Anyone who shares a strong bond with their parents takes a long time to get over their loss. The loss of people we held on so dearly to leaves us with pain that may take us forever to overcome. Life is a queue of death. Until it gets to the turn of those near us, we always underrate the pain.
When I lost my father last September, I cried for the first time in a long while. It was a bitter truth I struggled to accept, especially when he was yet to physically meet my newborn son, Animuonyam.
From then until now, it has been a roller coaster of emotions. As we bury him this weekend in his hometown, Ekumfi Abor, I finally come to terms with the fact that I will never see again the man who sacrificed everything for me to have everything.
These few months have been a time of great lessons, especially as a father, too. No one wishes for death. However, as long as it remains part of our life cycle, we need to prepare for such as parents. We must raise our children with the consciousness that we will not always be with them.
These three lessons hit me as a father who dearly loves his children; a father who hopes his children will do just fine in his absence. I pray they prod you into a state of awakening.
Prepare your children for the worst.
There is nothing wrong with giving your children all the opportunities you never had. As parents, we must do all we can to make life rosy for our children so they can achieve more than we ever will. Making life rosy for these children is, however, not enough. We must empower them to make life rosy for themselves, too.
Death may come when we least expect it to. Death is like the second coming of Christ. No one knows when it will come and where it will happen. If my father knew he would be no more on September 17, 2021, I knew there were a lot of things he may have put in place.
Inasmuch as we must provide for our children as fathers, we must teach them how to live independent of us. We must inculcate into them the ability to survive and be happy without us. We should not only prepare life for them. We must prepare them for life.
Life is a great struggle and we must have our children understand this… intentionally. They must know that life is not ALWAYS rosy. If it must be earned, it must be worked for. The harsh realities of life must not come as a shock to them only in our absence.
As much as possible, have a will.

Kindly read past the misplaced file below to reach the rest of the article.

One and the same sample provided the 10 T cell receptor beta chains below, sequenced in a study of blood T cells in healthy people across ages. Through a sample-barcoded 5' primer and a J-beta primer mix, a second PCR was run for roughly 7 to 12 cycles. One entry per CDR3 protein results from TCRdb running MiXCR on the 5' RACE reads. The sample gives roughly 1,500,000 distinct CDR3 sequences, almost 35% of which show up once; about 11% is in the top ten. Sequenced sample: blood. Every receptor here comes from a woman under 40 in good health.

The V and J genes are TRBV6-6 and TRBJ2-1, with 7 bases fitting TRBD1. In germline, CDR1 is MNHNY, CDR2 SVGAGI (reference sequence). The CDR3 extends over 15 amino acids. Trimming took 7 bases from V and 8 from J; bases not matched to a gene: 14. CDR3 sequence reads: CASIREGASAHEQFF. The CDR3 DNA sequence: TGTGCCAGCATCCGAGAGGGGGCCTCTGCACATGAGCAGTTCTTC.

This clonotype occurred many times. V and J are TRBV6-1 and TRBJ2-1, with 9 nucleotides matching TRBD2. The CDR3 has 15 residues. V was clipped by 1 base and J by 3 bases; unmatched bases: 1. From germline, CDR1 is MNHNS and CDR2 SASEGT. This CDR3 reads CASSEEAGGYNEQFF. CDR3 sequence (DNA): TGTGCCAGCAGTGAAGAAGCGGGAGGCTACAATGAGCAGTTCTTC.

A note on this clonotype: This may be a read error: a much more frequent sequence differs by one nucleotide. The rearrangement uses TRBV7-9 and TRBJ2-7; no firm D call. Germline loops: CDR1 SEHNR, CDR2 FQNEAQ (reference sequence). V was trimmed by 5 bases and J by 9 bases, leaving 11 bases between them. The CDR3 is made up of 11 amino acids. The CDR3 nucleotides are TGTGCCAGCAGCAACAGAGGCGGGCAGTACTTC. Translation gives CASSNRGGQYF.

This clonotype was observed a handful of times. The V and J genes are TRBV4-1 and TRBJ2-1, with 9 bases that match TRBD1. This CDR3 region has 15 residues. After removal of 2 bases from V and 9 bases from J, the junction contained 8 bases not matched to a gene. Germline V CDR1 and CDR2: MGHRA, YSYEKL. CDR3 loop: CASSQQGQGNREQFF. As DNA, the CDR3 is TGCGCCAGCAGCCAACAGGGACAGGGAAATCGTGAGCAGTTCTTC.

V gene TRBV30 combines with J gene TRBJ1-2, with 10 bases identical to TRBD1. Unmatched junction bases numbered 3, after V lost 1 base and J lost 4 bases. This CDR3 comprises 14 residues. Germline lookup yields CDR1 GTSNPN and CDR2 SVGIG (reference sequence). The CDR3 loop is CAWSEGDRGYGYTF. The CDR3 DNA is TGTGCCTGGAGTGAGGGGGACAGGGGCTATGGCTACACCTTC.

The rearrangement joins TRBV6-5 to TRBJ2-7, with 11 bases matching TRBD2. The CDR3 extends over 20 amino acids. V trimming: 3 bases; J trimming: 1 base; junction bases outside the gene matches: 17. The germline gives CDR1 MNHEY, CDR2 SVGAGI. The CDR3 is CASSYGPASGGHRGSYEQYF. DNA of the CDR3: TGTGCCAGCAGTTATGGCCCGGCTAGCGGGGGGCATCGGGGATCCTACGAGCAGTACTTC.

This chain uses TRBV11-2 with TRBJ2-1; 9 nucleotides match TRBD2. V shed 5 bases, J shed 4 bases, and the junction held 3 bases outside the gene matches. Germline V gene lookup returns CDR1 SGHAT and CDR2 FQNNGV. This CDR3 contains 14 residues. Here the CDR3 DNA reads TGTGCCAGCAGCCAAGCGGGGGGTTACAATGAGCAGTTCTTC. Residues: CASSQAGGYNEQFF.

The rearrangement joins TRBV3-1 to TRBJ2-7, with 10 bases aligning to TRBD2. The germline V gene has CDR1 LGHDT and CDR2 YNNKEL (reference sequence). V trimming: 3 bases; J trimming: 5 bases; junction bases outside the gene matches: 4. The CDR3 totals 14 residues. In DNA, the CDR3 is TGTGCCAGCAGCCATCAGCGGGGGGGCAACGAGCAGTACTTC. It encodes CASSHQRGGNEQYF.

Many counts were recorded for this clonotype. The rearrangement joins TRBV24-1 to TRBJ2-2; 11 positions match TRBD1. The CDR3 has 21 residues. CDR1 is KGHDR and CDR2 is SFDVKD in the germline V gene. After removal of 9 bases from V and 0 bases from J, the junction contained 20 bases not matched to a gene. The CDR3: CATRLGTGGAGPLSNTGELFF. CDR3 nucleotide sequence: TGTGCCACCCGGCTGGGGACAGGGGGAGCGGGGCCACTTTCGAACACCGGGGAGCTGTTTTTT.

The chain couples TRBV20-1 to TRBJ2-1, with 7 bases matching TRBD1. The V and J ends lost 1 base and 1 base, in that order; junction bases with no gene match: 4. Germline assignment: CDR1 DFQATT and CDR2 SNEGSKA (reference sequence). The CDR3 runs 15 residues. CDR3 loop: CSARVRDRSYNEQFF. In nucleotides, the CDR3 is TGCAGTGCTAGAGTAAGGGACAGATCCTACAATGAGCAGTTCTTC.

Husbands are more likely to die leaving their wives and children behind. Even if they don’t, it is easier for the extended family to wrestle with a woman over her dead husband’s property than for a woman’s family to fight a man for property after the death of a woman. It is always unfortunate that people who have been victims of such cruelty mete out similar cruelty to women of their relatives.
Thing is, we assume our relatives love us until we die. It is in our death that we will know how much they have always wanted to have what we did have.
Most fathers mistakenly end up leaving assets in only their names. Even though their wives may have contributed more than they did, these women don’t bother much when the names on those assets are not theirs because they readily assume whatever belongs to the husband belongs to them and their children as well. Reality hits such women when greedy family members show up after the man’s death.
Today, the law has made provision for the man’s wife and his children when he dies intestate but all the stress and frustration they will be subjected to could be avoided when there is a properly thought-through will by the husband. It will ward off all relatives who want to reap what they are too lazy to sow.
Have a will. It is the only way to protect your wishes for your wife and children.
Be transparent to your wife and children about all your assets.
Trust is the foundation of every marriage. Where there is no trust, couples hide a lot from each other, especially assets of great worth. I have read of damning stories where couples have hidden very important details from their better halves at the detriment of the family. If you can’t trust people, you have no business marrying them.
Speaking about fathers in this context, every asset of ours must be made known to our wives and children. Our immediate family must know where we save. They must know where we have built all our houses, even those before marriage. All our investments must be known by them. Irony is, any asset your wife and children are blind to… becomes a gift to others when you pass away.
If you are not planning to surprise your wife and children, it makes no sense to hide your assets from them. Your mistrust is only setting you and them up for more trouble. One day, in your state of frailty, they may have nothing to cater for you. At your passing, others will enjoy the fruits of your labor while they go around paying every debt in your name.
If it is not your intention to leave an asset with your wife and children, at least, let them know about such. It absolves you of any misgivings in your absence. Imagine owning a river yet having your wife and children die of thirst when you are no more one day.
The writer is a playwright and Chief Scribe of Scribe Communications, an Accra-based writing company ( www.scribecommltd.com ). His play, I Want To Sue God!, is Saturday, March 5 & Sunday, March 6, 2022 at 3pm and 7pm at National Theater. Visit www.scribeproductions.com for more details.